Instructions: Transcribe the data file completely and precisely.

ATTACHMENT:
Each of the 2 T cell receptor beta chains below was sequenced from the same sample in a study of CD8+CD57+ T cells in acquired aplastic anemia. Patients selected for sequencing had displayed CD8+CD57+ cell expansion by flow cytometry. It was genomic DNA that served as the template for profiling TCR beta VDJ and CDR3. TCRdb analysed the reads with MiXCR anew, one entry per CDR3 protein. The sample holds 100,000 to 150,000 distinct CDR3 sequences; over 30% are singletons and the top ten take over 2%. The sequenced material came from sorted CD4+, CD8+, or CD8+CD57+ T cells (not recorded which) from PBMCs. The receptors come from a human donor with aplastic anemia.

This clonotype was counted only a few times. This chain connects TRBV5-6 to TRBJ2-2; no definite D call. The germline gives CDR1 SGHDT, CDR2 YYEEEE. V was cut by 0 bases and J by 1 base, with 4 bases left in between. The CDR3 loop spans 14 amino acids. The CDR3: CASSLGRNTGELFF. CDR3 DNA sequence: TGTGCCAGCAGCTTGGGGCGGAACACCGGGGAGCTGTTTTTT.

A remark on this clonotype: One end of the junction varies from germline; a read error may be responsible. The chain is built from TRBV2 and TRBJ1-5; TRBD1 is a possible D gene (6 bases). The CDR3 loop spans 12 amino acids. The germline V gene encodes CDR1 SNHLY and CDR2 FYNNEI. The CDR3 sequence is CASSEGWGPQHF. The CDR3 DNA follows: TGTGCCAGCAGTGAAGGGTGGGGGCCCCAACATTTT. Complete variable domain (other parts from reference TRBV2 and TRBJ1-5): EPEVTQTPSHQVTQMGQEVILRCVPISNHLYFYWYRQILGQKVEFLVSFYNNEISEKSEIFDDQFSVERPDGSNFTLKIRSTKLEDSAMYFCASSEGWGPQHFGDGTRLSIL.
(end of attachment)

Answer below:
Each of the 2 T cell receptor beta chains below was sequenced from the same sample in a study of CD8+CD57+ T cells in acquired aplastic anemia. Patients selected for sequencing had displayed CD8+CD57+ cell expansion by flow cytometry. It was genomic DNA that served as the template for profiling TCR beta VDJ and CDR3. TCRdb analysed the reads with MiXCR anew, one entry per CDR3 protein. The sample holds 100,000 to 150,000 distinct CDR3 sequences; over 30% are singletons and the top ten take over 2%. The sequenced material came from sorted CD4+, CD8+, or CD8+CD57+ T cells (not recorded which) from PBMCs. The receptors come from a human donor with aplastic anemia.

This clonotype was counted only a few times. This chain connects TRBV5-6 to TRBJ2-2; no definite D call. The germline gives CDR1 SGHDT, CDR2 YYEEEE. V was cut by 0 bases and J by 1 base, with 4 bases left in between. The CDR3 loop spans 14 amino acids. The CDR3: CASSLGRNTGELFF. CDR3 DNA sequence: TGTGCCAGCAGCTTGGGGCGGAACACCGGGGAGCTGTTTTTT.

A remark on this clonotype: One end of the junction varies from germline; a read error may be responsible. The chain is built from TRBV2 and TRBJ1-5; TRBD1 is a possible D gene (6 bases). The CDR3 loop spans 12 amino acids. The germline V gene encodes CDR1 SNHLY and CDR2 FYNNEI. The CDR3 sequence is CASSEGWGPQHF. The CDR3 DNA follows: TGTGCCAGCAGTGAAGGGTGGGGGCCCCAACATTTT. Complete variable domain (other parts from reference TRBV2 and TRBJ1-5): EPEVTQTPSHQVTQMGQEVILRCVPISNHLYFYWYRQILGQKVEFLVSFYNNEISEKSEIFDDQFSVERPDGSNFTLKIRSTKLEDSAMYFCASSEGWGPQHFGDGTRLSIL.